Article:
In Search of the Perfect Spam Filter
BOSTON--The roughly 500 programmers, researchers, hackers, and IT administrators who gathered in a chilly classroom on the campus of the Massachusetts Institute of Technology Friday aren't just looking to slow the relentless onslaught of spam--they want to completely destroy its business model.
Their aim is to find a
"Spamming is a business, and the theft efficiency ratio is the same as
stealing hubcaps," said programmer William Yerazunis, speaking at what is
thought to be the first
Yerazunis wrote a language for writing filters based on the Bayesian system, which assigns statistical probabilities to whether or not an e-mail message is spam. The language is called CRM114, and he wrote a filter program in CRM114 called MailFilter.
At the conference at least, MailFilter was being seen as a potential
weapon for battling the
In tests Yerazunis performed, MailFilter was 99.915 percent accurate in identifying spam.
"I'm only 99.84 percent accurate at identifying spam, so this is much more accurate than I am," Yerazunis quipped.
MailFilter is still in alpha testing, however.
Still, Spam Conference organizer Paul Graham said he is extremely excited about Yerazunis' solution.
"Bill's filter looks like the most promising," Graham said.
Graham himself is a big proponent of filters based on the Bayesian system and he has written his own research report on the subject called "A Plan for Spam."
His paper, released last August and
Graham has also written his own Bayes-based filter.
"I believe in filters because I personally do not have a spam problem," he said.
Graham added that the idea that filters alone could thwart spam did not get serious discussion until about a year ago. However, both Graham and Yerazunis believe that if there is widespread adoption of filters that are accurate enough to make spamming economically prohibitive, the problem will cease without the need for legislation or other measures.
According to Yerazunis, spam filters need to be at least 99.5 percent accurate to push the cost of sending bulk unsolicited e-mail to about the same as it is to send direct snail mail, making it a far less attractive method for sending solicitations.
The problem, of course, is getting large ISPs like Yahoo, America
Online, and Microsoft to adopt the filters. As it stands now, each ISP is
taking its own approach. Most are applying technological solutions, while
others are fighting spammers
The Federal Trade Commission has
Still, representatives from all three companies registered for the conference and showed interest in hearing what new ideas were being batted around.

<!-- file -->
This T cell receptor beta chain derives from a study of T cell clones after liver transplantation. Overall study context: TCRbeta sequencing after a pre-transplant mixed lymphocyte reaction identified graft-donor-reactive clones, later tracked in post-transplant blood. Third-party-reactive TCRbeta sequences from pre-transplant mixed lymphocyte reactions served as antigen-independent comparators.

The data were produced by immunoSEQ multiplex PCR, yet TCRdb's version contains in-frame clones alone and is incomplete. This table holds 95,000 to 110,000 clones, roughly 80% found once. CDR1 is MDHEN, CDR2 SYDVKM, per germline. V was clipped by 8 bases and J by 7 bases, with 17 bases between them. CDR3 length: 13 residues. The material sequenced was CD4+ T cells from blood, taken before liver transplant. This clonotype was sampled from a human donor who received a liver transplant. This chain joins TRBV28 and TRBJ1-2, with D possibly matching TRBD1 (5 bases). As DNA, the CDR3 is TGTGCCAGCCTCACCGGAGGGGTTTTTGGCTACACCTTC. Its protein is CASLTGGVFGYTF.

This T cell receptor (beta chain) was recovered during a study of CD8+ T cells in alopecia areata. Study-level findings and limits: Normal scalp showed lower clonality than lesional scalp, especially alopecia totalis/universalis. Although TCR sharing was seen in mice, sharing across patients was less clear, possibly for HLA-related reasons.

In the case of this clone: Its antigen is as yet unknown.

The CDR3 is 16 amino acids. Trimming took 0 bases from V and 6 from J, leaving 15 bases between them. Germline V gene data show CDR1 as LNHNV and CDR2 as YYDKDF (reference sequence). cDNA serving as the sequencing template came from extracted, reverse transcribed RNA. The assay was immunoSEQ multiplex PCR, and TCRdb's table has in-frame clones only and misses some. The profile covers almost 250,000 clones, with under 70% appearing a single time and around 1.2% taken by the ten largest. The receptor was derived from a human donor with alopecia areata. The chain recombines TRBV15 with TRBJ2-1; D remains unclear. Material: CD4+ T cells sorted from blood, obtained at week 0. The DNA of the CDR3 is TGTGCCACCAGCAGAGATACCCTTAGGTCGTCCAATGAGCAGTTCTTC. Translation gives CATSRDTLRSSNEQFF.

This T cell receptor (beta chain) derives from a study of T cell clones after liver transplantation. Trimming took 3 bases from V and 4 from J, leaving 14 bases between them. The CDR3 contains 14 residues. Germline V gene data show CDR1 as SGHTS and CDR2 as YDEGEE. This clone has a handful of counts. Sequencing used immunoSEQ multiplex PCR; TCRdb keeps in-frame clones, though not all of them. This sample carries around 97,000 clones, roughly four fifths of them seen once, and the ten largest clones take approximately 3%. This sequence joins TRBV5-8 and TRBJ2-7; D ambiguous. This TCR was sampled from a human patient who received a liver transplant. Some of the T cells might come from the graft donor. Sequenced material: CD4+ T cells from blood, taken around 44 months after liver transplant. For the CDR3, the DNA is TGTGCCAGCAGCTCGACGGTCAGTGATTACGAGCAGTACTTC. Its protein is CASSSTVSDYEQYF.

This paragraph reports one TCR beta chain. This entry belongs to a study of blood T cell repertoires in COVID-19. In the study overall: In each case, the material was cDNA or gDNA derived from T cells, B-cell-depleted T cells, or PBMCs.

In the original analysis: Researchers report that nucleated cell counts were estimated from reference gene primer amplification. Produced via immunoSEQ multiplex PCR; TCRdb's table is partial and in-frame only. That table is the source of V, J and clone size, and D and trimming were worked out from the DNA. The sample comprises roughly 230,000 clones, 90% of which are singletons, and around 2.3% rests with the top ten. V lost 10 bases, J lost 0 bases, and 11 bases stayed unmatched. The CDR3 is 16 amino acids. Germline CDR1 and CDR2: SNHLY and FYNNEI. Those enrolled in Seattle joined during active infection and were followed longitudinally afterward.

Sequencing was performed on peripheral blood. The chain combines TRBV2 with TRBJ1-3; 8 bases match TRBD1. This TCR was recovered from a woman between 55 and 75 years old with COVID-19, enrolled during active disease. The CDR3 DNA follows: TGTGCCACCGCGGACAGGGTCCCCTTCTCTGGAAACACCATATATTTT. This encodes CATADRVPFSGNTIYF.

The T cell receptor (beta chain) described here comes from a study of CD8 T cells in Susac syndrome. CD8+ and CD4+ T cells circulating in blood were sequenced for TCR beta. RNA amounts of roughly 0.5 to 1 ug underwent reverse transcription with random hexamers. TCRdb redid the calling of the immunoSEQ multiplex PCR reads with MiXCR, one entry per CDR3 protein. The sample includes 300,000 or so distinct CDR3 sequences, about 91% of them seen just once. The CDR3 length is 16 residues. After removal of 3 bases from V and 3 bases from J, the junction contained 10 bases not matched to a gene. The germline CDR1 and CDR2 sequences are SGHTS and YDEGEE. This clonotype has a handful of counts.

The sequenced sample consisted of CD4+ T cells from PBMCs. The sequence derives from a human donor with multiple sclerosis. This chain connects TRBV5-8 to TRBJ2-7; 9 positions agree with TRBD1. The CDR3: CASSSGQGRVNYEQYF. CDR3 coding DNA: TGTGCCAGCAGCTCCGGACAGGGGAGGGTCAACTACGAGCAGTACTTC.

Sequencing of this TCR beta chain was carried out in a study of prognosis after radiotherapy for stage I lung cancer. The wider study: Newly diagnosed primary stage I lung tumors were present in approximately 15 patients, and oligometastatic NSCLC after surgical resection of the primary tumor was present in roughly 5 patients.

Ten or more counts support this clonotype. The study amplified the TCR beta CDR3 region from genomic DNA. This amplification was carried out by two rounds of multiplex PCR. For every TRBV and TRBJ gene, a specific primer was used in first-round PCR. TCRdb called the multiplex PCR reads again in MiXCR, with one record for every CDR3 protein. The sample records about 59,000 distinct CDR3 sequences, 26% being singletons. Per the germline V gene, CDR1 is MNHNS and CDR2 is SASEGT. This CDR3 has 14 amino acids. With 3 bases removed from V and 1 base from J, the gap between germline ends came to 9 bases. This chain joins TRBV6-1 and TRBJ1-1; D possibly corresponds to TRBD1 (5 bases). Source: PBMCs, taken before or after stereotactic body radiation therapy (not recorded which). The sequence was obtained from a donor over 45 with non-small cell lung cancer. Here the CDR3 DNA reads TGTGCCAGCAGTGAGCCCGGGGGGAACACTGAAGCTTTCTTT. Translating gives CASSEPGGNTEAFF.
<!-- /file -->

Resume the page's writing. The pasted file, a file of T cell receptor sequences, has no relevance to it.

One of the perennial problems with any antispam system is deciding what is and what isn't spam. Whether something should be considered spam is often up to the user, and this makes building and employing filters especially tricky.
"The definition of spam is personal and spam is constantly changing," said Jason Rennie, an MIT student doing research on adaptive spam filtering.
Spam-fighters are hoping to collect as much spam as possible so they can perform analysis and research on the features that make up spam.
Paul Judge, a representative for e-mail security firm CipherTrust, said his company is collecting a spam archive for this purpose. Over the last two months the company has collected 250,000 pieces of spam, and is on track to have 1.5 million pieces within the first year, he said.
"Spam messages are starting to look more and more like nonspam messages," Judge said, adding that analysis is becoming even more important.
While CipherTrust is building its spam archive, Chicago-based programmer Philip Tom was at the conference, handing out he called "a day of spam"--a disk containing 250,000 spam e-mail messages.
Tom said he has an archive of over 50 million spam messages, and receives 250,000 a day from an undisclosed source.
Most people don't understand why he is collecting and analyzing spam, but it provides an interesting project for him, he added. While he might sell the archive for research purposes, he also thinks he might just hand it over "for the greater good" of eliminating spam.
"One thing I can tell you is that spam is growing exponentially," he said, noting that when he started his archive two years ago he received 10,000 daily, compared to the quarter million spam messages he receives each day now.
The sheer amount of spam has made fighting unsolicited commercial e-mail one of the top goals of the technology industry recently.
But when Graham was asked whether he was planning another conference on spam, given the success of this one, he said no.
"Hopefully we will solve this problem and we won't need another conference," Graham said. "I don't want to be working on the spam problem ten years from now!"